This study investigated (a) the differences between the offensive and defensive personnel of football teams in preferred leadership, perceived leadership, and satisfaction with leadership, and (b) the relationships among preferred and perceived leadership, their congruence, and satisfaction with leadership. The study employed hierarchical regression procedures to test the congruence hypothesis derived from the multidimensional model of leadership. The results showed that defensive players preferred and perceived greater amounts of democratic behavior, autocratic behavior, and social support than did offensive players. Also, the congruence of preferred and perceived leadership in the dimension of social support was critical to enhancing member satisfaction. On the other hand, perceived leadership (i.e., the actual behaviors) in training and instruction as well as positive feedback were stronger determinants of satisfaction with leadership than either the preferred leadership or the congruence of preferred and perceived leadership in these dimensions.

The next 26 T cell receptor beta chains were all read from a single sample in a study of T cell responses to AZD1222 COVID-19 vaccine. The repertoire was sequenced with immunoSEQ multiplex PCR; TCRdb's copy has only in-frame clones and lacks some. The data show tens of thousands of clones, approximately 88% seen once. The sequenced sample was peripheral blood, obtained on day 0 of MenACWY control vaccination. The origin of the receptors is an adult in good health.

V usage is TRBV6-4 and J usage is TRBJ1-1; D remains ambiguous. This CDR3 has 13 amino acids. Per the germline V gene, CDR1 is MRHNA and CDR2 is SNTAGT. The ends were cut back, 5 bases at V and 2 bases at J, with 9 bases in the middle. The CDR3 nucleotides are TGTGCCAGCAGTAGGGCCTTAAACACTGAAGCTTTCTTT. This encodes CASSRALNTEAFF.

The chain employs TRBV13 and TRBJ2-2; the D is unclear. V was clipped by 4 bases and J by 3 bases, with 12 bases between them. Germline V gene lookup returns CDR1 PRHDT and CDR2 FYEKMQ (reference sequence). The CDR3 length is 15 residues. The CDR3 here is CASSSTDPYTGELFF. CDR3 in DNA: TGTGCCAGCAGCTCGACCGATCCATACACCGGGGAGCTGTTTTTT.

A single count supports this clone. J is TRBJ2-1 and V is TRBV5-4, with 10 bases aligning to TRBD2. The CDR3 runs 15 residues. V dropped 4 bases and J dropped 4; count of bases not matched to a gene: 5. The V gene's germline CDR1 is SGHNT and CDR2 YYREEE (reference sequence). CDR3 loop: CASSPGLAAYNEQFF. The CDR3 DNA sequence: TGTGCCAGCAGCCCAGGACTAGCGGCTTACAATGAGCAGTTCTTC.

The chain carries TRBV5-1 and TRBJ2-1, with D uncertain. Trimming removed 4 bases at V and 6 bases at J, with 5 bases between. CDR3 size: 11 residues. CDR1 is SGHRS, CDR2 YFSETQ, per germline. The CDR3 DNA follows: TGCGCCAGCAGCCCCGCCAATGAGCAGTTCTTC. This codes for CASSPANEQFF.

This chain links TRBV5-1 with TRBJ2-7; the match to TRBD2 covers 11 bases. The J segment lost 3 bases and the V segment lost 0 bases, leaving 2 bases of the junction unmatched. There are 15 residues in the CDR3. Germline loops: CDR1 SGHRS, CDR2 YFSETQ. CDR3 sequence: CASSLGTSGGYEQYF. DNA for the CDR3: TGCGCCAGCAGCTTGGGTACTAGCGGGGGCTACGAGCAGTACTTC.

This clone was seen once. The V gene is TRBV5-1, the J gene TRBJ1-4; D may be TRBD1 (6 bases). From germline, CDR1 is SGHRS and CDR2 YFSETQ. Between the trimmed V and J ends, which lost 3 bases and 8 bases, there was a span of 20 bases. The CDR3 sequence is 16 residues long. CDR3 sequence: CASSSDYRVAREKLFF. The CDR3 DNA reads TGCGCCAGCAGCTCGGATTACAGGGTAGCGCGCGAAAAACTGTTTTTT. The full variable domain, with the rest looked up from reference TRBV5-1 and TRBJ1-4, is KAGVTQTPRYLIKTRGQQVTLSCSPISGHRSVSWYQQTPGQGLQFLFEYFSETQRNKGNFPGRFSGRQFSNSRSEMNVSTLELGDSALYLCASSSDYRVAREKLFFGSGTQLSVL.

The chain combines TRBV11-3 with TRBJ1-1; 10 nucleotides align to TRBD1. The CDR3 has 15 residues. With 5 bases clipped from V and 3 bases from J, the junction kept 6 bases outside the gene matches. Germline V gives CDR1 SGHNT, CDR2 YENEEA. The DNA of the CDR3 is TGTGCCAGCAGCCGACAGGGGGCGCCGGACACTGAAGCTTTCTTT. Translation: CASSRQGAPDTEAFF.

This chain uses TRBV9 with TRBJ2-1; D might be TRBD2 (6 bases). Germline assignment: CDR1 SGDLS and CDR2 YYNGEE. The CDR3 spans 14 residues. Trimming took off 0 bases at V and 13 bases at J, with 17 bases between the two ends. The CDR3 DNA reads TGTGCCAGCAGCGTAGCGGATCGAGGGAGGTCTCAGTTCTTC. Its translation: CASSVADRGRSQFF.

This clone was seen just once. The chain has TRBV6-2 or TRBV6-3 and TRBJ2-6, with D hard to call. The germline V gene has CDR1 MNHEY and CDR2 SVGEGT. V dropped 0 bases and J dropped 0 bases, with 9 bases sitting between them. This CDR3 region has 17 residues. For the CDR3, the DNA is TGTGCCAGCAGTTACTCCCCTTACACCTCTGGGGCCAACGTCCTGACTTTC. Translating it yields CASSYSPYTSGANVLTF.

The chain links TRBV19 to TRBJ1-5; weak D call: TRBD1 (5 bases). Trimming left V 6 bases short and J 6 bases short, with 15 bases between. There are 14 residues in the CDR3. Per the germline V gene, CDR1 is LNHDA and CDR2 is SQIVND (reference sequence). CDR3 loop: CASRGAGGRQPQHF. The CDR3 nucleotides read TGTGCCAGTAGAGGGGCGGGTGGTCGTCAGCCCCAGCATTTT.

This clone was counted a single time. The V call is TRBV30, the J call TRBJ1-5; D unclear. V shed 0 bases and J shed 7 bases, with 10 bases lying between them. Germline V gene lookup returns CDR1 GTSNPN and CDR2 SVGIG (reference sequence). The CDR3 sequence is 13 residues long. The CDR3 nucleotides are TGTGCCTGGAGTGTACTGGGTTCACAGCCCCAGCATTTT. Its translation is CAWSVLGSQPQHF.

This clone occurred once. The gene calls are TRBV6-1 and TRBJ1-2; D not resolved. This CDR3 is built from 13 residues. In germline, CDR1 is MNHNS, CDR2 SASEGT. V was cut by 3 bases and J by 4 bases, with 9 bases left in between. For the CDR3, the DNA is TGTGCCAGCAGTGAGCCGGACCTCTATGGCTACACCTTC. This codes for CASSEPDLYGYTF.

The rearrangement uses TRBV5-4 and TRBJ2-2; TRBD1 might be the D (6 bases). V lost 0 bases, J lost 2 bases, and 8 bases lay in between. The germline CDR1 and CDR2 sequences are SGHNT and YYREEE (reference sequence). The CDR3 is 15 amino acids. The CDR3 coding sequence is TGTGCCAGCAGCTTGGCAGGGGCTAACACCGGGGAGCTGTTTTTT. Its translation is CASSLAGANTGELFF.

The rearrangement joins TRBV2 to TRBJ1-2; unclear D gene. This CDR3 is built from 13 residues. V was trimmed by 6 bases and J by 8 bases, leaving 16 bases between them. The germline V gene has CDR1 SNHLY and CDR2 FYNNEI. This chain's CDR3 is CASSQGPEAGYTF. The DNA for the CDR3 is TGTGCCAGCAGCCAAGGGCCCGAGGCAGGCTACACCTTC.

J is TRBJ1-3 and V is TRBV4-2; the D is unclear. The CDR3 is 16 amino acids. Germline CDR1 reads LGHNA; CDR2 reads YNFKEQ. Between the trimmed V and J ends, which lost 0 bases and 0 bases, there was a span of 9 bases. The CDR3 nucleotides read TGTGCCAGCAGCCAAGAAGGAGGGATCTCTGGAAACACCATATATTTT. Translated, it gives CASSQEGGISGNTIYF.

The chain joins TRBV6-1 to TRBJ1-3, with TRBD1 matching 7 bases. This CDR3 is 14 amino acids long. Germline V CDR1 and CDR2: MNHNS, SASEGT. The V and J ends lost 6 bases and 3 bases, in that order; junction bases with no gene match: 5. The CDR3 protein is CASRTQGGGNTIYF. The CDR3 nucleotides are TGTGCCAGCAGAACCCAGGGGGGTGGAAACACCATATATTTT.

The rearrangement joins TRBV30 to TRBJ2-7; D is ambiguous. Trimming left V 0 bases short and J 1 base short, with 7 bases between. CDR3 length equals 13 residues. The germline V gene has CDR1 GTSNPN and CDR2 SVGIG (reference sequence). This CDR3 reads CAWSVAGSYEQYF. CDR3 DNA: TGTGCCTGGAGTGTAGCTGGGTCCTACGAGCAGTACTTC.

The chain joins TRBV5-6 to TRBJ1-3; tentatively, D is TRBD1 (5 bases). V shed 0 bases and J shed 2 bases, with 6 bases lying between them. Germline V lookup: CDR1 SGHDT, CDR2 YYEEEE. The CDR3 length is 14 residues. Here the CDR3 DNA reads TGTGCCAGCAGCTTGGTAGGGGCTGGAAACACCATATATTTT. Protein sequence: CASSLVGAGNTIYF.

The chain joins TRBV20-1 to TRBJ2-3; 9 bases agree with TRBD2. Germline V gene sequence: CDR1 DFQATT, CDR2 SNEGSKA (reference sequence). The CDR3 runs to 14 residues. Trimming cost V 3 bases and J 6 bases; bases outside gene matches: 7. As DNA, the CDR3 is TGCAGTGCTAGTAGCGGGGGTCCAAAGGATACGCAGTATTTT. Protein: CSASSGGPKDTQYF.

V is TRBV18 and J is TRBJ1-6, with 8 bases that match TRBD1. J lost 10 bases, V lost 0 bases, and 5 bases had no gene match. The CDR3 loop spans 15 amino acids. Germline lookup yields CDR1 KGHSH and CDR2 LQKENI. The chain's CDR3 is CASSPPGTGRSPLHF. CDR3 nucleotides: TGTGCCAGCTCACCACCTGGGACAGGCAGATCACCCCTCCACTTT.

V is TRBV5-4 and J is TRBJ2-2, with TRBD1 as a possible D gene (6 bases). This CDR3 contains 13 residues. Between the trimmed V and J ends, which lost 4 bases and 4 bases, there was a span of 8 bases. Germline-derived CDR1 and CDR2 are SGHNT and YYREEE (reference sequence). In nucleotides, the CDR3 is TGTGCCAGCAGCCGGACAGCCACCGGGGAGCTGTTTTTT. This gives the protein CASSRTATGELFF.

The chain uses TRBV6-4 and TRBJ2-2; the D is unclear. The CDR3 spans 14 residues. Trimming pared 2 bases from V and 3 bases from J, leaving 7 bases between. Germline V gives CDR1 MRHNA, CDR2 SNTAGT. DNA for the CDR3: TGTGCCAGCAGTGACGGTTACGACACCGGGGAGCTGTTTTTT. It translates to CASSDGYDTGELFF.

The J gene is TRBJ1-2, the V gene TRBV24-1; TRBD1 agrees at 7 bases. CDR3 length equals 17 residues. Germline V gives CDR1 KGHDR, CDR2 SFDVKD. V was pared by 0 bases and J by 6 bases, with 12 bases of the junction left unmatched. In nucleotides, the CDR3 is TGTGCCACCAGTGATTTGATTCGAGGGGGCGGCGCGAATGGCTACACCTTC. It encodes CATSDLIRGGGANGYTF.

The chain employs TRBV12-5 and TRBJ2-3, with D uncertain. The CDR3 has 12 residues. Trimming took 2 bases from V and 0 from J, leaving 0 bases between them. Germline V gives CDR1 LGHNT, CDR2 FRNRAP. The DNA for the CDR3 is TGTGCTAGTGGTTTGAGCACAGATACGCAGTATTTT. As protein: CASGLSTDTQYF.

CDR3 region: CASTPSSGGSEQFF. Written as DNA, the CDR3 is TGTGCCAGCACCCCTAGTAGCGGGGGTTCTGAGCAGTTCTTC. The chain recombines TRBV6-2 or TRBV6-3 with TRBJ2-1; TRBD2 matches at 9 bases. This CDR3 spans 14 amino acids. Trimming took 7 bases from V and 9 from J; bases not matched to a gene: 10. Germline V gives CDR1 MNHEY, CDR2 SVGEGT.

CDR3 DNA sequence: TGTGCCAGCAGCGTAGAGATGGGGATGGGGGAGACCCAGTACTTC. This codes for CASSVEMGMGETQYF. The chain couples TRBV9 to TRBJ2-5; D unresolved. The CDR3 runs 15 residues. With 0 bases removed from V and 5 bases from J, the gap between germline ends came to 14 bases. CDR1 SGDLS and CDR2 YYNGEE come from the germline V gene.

Harold A. Riemer is with the School of HPER at Bowling Green State University, Bowling Green, OH 43403. Packianathan Chelladurai is with the School of HPER at The Ohio State University, Columbus, OH 43210.